Q: What video platforms are you using?
A: We are using eMediate, which is a video mediation service that Resolute Systems designed specifically for video mediations. We are also using the Zoom platform when requested.
Q: Tell us about eMediate?
A: eMediate is an account driven video mediation service. It is extremely user friendly, particularly for mediators and attorneys who are not as comfortable with technology. Unlike other meeting platforms, eMediate was designed solely for mediations. It allows parties to meet in a joint session, and then move to virtual private caucus rooms where the mediator can meet with the parties privately. The mediator can also share documents with the parties as well as a settlement agreement so the parties can consummate a resolution before the mediation adjourns.
Q: There have been security concerns with video mediation. What precautions has eMediate taken to remain secure during the mediation process?
A: eMediation is an account-driven service meaning all participants in the mediation must have an eMediate account to log into the video session. Each account is unique so multiple people cannot log on using one account. The mediator invites participants to the mediation session. Parties may only attend mediations that they have been invited to.
Q: If your clients elect to use Zoom, how are you making sure that mediation is secure?
A: If clients want to use Zoom, Resolute is following strict protocol to enforce security. Some of the security concerns we are hearing about Zoom are because people aren’t following security protocols. First, Resolute is scheduling each mediation separate and apart from any other mediation. This creates a unique 9 Digit Meeting ID in Zoom. Resolute sends only the participating parties of that case the Meeting ID. Second, each separate mediation also creates unique dial-in numbers, which Resolute provides to the participants. Accordingly, participants in one mediation cannot enter the hearing room of another case. Third, as additional security, a Meeting Password is required to enter the mediation along with the Meeting ID. There are additional features we require the mediator to use such as always using the waiting room feature, controlling screen share, etc. As such, the mediator has complete control over the conference.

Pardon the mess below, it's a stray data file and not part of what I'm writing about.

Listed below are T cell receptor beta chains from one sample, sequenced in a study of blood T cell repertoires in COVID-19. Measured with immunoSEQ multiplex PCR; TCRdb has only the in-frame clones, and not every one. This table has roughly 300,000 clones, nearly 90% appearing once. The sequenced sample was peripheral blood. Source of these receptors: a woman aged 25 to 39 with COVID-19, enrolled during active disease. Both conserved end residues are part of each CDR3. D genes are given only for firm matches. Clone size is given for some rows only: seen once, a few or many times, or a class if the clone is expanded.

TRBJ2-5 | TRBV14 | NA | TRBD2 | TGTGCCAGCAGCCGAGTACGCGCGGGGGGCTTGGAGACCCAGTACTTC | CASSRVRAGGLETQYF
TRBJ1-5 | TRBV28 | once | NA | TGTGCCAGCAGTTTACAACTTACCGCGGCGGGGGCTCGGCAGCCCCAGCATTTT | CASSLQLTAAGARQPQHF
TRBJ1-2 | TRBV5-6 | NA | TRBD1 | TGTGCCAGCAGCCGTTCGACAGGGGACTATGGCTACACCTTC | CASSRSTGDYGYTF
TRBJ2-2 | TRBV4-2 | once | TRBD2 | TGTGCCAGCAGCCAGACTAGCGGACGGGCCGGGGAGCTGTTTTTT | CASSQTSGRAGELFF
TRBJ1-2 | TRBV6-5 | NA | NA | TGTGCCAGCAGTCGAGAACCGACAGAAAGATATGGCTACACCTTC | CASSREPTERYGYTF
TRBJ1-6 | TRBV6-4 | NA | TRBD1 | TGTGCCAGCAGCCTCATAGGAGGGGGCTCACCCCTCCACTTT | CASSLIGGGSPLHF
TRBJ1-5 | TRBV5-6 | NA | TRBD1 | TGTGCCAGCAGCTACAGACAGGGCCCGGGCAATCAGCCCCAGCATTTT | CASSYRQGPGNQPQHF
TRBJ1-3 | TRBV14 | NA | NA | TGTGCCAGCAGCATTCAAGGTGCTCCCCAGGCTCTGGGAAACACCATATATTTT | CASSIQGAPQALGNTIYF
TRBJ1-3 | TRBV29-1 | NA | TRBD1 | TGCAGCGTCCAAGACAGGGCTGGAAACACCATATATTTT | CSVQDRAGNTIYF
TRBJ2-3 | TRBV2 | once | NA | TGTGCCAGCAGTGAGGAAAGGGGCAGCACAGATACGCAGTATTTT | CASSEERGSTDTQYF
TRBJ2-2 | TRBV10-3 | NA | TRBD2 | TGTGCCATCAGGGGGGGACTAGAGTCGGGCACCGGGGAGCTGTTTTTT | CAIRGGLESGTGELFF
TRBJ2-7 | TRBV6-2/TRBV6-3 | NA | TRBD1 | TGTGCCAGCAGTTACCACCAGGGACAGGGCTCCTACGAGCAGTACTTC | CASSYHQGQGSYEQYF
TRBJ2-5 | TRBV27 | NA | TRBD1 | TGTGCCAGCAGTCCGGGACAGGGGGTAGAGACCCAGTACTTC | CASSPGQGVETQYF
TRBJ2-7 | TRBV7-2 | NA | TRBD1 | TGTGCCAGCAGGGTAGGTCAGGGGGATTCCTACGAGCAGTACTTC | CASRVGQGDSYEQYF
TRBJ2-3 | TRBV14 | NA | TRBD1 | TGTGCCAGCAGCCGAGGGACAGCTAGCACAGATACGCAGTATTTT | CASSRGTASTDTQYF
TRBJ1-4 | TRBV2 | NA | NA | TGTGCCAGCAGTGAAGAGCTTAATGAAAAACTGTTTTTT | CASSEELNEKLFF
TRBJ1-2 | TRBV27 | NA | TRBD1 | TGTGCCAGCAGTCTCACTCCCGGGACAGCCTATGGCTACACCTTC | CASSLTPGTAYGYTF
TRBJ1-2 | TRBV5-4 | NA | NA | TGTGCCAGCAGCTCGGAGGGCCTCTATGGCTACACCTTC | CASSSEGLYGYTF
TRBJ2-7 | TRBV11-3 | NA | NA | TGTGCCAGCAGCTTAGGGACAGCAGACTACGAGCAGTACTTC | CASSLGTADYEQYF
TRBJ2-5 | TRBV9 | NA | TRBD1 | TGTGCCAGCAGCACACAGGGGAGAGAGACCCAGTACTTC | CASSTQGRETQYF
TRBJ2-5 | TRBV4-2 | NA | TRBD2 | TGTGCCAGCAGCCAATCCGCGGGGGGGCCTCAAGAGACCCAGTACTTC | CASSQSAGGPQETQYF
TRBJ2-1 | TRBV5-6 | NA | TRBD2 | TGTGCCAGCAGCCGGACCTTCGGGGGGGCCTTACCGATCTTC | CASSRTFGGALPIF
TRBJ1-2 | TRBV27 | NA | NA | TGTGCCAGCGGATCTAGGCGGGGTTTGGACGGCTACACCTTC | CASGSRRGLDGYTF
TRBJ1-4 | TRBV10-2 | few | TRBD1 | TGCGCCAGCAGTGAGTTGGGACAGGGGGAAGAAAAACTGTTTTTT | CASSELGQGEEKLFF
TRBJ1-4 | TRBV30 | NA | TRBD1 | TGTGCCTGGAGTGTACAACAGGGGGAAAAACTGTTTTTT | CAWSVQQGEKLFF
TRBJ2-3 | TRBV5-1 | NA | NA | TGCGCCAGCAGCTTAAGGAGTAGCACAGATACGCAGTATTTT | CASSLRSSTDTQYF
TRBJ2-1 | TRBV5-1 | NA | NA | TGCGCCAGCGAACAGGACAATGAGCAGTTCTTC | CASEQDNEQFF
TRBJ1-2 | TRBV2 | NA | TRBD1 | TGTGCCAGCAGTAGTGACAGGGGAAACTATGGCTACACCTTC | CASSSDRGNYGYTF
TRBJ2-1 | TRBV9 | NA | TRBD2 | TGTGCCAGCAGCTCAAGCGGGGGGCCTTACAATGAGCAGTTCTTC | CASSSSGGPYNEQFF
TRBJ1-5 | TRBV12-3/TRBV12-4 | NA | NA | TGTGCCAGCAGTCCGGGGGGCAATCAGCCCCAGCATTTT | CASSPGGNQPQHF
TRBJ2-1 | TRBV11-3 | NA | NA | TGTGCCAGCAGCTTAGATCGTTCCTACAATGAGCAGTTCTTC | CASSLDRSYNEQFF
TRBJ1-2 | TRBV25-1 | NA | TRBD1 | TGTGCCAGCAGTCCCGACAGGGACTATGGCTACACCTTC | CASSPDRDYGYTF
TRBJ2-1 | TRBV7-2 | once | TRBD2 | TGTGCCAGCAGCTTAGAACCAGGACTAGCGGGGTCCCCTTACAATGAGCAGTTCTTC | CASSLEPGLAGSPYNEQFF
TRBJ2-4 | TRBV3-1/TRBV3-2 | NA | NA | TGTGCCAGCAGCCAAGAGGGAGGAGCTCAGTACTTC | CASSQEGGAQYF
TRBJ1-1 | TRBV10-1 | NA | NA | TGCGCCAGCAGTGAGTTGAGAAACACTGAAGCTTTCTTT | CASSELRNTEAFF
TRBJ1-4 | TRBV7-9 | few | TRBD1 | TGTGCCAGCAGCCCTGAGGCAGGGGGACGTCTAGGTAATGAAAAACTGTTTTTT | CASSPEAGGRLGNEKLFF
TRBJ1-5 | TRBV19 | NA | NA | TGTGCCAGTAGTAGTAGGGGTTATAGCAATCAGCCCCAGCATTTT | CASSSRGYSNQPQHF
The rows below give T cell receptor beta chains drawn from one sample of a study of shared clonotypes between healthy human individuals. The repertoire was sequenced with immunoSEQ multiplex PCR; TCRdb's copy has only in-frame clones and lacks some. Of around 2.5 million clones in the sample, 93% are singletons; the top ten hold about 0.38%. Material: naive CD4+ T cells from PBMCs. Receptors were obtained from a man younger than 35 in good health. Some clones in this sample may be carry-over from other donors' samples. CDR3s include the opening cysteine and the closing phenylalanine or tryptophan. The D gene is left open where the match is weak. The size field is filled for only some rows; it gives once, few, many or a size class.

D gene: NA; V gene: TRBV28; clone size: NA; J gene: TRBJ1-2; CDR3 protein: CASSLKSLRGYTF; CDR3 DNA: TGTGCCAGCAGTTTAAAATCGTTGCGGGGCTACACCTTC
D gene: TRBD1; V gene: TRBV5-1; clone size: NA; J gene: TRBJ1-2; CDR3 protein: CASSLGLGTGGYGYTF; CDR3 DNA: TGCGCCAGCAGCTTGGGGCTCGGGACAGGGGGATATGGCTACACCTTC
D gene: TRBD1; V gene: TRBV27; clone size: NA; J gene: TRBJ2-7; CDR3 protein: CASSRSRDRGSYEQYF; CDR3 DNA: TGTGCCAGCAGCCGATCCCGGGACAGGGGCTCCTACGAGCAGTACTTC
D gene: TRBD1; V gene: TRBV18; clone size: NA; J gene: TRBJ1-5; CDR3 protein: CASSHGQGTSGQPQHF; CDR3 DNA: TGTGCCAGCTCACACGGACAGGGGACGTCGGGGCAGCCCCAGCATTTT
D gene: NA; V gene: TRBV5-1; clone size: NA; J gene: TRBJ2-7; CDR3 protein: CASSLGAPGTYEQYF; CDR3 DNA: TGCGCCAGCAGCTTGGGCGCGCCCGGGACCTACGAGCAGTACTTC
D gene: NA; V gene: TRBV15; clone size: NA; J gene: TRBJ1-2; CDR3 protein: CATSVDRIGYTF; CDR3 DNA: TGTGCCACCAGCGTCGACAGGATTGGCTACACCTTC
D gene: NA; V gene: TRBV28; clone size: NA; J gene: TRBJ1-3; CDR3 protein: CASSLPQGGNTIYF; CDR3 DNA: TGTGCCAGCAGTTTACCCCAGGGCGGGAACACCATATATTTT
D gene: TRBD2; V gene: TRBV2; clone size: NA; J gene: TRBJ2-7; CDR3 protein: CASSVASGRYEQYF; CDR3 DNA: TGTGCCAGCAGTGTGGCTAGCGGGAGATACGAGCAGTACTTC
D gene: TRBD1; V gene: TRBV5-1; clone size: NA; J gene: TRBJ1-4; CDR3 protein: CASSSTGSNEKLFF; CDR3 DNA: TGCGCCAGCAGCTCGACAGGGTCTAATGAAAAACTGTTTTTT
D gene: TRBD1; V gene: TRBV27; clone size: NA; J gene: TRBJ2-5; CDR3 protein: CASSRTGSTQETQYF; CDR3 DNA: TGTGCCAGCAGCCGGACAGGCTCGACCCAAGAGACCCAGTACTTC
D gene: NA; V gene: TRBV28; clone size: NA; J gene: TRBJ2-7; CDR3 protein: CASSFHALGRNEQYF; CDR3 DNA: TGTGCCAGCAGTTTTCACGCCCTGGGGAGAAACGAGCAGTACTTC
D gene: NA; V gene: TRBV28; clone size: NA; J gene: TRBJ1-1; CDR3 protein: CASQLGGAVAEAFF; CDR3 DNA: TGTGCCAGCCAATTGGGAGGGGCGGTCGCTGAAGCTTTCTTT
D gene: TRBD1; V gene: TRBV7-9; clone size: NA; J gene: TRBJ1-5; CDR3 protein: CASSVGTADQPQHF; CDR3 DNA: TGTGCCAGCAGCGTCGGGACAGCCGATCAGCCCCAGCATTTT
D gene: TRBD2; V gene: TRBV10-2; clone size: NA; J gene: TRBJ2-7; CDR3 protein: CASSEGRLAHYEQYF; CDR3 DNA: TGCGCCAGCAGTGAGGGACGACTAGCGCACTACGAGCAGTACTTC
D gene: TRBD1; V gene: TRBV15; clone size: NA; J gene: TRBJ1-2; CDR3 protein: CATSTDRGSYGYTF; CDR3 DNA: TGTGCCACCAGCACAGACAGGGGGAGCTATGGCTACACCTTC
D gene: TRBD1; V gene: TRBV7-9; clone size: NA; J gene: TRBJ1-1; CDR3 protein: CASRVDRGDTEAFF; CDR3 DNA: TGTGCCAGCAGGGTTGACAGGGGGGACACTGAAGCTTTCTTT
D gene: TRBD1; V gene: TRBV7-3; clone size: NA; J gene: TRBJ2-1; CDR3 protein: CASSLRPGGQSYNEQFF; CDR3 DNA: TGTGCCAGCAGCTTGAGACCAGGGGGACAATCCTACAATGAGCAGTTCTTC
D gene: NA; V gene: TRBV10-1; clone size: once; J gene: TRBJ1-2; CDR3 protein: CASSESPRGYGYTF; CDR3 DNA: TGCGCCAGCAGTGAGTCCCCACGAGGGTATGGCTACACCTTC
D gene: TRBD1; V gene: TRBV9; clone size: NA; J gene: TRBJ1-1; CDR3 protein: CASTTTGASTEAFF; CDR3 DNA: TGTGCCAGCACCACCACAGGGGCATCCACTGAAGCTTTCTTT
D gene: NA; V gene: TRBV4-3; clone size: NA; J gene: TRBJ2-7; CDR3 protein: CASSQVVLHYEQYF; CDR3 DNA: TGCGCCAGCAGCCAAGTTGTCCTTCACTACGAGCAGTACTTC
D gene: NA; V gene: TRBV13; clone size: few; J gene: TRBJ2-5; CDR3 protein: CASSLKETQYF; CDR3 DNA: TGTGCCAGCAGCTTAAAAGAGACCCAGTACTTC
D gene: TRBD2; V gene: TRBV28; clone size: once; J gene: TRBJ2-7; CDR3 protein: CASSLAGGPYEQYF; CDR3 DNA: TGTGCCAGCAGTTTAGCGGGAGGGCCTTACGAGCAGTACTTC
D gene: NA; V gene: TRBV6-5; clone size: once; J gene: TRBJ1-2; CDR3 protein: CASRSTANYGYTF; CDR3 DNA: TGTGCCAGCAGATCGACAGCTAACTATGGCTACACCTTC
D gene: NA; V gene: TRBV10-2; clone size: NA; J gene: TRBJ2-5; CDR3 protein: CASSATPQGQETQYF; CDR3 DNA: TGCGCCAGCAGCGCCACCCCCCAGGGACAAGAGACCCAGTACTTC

Q: When parties are able to meet again in person for mediations, what role do you anticipate video mediations playing in the future?
A: Video Mediations will continue to be used going forward. There are many situations where some parties are unable to travel to mediations from out of town or out of state. Some people may be attending mediation in person, with some participating by video.
One of our mediators has been mediating mass tort litigation, with the lawyers and mediator traveling all over the U.S. Since the outbreak, this mediator has mediated two of these cases, all with lawyers from different states, successfully by video. Video mediation is perfect for these types of cases.